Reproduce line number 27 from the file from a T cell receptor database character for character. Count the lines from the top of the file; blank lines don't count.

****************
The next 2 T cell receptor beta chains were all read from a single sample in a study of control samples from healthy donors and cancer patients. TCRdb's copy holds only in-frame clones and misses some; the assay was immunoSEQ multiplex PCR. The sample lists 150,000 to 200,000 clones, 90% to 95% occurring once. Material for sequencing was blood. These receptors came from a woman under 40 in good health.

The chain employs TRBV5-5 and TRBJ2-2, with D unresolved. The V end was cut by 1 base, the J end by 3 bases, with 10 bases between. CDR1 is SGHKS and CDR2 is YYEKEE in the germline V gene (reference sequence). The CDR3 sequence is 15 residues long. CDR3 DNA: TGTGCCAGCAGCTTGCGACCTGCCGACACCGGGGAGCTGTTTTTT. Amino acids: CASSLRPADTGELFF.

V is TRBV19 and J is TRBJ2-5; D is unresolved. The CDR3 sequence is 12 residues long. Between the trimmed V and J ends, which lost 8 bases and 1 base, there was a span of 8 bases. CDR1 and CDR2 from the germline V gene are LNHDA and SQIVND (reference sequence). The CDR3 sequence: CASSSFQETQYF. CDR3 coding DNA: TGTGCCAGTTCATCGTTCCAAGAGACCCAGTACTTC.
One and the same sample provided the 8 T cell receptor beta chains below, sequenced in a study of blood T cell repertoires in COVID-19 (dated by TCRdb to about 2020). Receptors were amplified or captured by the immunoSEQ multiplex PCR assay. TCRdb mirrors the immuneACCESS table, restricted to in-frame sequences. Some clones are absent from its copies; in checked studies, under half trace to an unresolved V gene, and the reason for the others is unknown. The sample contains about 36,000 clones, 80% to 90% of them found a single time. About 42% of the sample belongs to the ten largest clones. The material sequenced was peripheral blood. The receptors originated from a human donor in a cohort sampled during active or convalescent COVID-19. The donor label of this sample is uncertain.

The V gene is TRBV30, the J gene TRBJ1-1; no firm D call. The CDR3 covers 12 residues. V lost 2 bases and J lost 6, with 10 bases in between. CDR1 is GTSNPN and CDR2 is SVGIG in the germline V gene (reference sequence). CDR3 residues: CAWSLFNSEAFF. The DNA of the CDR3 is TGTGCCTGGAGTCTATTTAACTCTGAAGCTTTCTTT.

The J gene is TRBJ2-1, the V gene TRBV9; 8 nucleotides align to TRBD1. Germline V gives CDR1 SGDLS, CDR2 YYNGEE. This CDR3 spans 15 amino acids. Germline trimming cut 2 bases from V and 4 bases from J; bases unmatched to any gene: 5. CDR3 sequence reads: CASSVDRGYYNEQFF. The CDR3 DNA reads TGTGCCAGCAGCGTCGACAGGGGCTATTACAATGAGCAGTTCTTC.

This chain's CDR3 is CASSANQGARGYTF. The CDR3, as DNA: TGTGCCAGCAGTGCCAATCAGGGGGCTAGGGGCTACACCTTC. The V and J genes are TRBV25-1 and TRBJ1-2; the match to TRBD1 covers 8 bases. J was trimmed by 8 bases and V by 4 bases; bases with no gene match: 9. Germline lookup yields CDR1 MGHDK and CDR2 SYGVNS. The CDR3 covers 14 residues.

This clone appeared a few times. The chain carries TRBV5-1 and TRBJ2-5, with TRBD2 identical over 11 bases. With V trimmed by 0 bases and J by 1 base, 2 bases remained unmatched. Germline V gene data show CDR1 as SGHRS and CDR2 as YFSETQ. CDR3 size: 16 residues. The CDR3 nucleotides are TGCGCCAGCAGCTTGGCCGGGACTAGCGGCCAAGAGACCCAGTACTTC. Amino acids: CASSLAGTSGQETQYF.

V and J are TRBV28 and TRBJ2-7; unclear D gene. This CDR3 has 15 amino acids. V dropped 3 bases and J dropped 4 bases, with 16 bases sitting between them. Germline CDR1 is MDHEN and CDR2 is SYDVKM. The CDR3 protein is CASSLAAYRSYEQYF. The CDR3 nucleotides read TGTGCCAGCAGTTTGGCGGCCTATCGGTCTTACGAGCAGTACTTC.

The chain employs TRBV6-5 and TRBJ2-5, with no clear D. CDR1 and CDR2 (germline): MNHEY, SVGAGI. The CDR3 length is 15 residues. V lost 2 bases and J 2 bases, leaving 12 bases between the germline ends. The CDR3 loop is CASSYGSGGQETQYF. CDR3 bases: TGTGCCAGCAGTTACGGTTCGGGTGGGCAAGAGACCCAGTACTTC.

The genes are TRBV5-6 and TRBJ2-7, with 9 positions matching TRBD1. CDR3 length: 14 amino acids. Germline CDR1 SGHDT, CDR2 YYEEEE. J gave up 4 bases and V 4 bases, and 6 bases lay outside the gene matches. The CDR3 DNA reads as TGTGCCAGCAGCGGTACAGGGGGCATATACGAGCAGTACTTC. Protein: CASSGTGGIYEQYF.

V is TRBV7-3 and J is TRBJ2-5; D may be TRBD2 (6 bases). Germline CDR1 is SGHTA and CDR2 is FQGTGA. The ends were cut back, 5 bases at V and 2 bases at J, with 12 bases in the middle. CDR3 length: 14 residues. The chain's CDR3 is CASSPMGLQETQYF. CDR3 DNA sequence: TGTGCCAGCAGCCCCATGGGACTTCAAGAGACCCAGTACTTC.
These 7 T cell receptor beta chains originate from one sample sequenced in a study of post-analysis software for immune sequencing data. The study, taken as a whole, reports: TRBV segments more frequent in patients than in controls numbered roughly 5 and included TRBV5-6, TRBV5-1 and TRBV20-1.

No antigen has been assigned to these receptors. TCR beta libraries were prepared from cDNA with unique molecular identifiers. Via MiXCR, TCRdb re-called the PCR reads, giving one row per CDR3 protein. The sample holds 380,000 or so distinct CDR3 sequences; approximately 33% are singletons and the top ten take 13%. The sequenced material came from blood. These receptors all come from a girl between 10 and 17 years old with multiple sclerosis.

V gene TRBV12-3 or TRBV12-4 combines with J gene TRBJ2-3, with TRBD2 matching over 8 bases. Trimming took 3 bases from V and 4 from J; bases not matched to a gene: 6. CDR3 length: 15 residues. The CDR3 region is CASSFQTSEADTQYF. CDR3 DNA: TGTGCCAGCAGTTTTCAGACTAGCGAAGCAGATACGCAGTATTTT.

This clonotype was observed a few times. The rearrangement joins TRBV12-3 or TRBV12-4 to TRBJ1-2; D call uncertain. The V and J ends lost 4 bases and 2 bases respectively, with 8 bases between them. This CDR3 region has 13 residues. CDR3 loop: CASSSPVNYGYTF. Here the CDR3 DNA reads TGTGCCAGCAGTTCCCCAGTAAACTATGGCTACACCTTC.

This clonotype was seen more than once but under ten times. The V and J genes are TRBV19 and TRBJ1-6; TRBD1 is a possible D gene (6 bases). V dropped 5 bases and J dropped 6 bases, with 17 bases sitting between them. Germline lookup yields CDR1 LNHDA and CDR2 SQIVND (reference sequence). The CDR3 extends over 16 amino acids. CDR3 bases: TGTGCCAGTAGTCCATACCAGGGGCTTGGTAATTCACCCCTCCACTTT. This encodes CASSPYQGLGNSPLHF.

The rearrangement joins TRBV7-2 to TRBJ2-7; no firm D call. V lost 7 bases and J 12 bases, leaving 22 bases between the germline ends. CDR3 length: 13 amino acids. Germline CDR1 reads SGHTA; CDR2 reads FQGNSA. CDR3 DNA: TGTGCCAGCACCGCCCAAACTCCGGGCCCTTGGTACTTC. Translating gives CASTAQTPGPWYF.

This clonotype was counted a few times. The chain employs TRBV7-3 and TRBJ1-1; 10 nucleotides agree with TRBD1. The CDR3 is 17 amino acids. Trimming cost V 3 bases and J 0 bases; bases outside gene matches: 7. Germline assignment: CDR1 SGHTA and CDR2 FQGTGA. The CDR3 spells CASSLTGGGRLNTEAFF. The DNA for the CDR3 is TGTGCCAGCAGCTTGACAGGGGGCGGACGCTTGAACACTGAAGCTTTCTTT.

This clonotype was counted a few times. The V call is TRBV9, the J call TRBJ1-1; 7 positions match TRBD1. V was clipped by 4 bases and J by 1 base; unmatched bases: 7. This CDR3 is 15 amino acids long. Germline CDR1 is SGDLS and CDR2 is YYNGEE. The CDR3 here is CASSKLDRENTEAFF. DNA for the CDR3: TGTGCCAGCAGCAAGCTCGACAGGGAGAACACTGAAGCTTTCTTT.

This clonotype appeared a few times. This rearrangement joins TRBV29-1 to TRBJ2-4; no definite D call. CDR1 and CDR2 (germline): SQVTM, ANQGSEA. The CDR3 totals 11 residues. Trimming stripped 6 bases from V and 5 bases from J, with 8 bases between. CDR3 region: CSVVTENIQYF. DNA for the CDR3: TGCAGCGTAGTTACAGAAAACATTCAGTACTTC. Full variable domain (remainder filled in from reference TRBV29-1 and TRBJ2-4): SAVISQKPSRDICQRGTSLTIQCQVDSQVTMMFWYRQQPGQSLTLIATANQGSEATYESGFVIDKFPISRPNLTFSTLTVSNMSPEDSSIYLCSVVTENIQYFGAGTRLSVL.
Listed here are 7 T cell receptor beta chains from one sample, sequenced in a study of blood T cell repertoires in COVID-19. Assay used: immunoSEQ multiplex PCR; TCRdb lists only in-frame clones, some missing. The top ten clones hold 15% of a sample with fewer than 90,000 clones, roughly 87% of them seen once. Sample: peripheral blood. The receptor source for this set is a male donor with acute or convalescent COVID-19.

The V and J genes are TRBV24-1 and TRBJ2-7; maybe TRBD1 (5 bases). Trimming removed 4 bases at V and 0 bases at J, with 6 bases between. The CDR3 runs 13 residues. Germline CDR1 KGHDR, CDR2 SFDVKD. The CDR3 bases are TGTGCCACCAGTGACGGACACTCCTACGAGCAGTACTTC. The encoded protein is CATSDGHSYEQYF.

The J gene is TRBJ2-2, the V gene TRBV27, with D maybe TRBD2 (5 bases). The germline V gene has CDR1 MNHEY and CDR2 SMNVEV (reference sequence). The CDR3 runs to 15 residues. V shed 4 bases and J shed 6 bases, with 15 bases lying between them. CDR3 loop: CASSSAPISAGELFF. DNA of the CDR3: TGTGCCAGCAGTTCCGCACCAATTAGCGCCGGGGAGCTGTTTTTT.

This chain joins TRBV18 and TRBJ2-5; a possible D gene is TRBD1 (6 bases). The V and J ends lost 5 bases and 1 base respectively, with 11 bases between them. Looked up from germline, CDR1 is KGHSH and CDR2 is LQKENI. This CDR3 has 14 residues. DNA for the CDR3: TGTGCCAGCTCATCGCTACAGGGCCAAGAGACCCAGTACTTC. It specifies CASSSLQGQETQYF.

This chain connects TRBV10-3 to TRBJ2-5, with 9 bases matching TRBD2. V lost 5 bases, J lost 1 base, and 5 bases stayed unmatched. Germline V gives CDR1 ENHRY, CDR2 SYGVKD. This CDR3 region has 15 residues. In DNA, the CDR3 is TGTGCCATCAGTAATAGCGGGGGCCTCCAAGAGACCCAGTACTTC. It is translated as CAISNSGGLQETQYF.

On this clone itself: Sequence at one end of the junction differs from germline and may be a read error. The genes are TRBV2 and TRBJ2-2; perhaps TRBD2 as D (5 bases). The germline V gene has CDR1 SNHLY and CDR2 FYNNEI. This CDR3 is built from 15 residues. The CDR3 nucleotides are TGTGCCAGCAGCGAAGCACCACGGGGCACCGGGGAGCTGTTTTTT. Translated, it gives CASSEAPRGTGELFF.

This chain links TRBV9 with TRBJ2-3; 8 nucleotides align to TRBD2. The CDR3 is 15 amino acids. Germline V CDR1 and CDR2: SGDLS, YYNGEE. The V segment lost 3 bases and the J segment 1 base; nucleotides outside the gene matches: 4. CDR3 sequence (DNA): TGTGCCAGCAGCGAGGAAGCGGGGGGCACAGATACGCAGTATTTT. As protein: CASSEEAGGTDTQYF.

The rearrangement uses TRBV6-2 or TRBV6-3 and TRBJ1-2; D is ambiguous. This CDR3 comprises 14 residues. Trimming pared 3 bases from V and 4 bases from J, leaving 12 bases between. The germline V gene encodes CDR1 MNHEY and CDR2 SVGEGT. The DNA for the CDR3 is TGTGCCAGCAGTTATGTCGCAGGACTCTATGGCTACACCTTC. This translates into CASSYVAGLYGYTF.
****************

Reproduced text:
On this clone itself: Sequence at one end of the junction differs from germline and may be a read error. The genes are TRBV2 and TRBJ2-2; perhaps TRBD2 as D (5 bases). The germline V gene has CDR1 SNHLY and CDR2 FYNNEI. This CDR3 is built from 15 residues. The CDR3 nucleotides are TGTGCCAGCAGCGAAGCACCACGGGGCACCGGGGAGCTGTTTTTT. Translated, it gives CASSEAPRGTGELFF.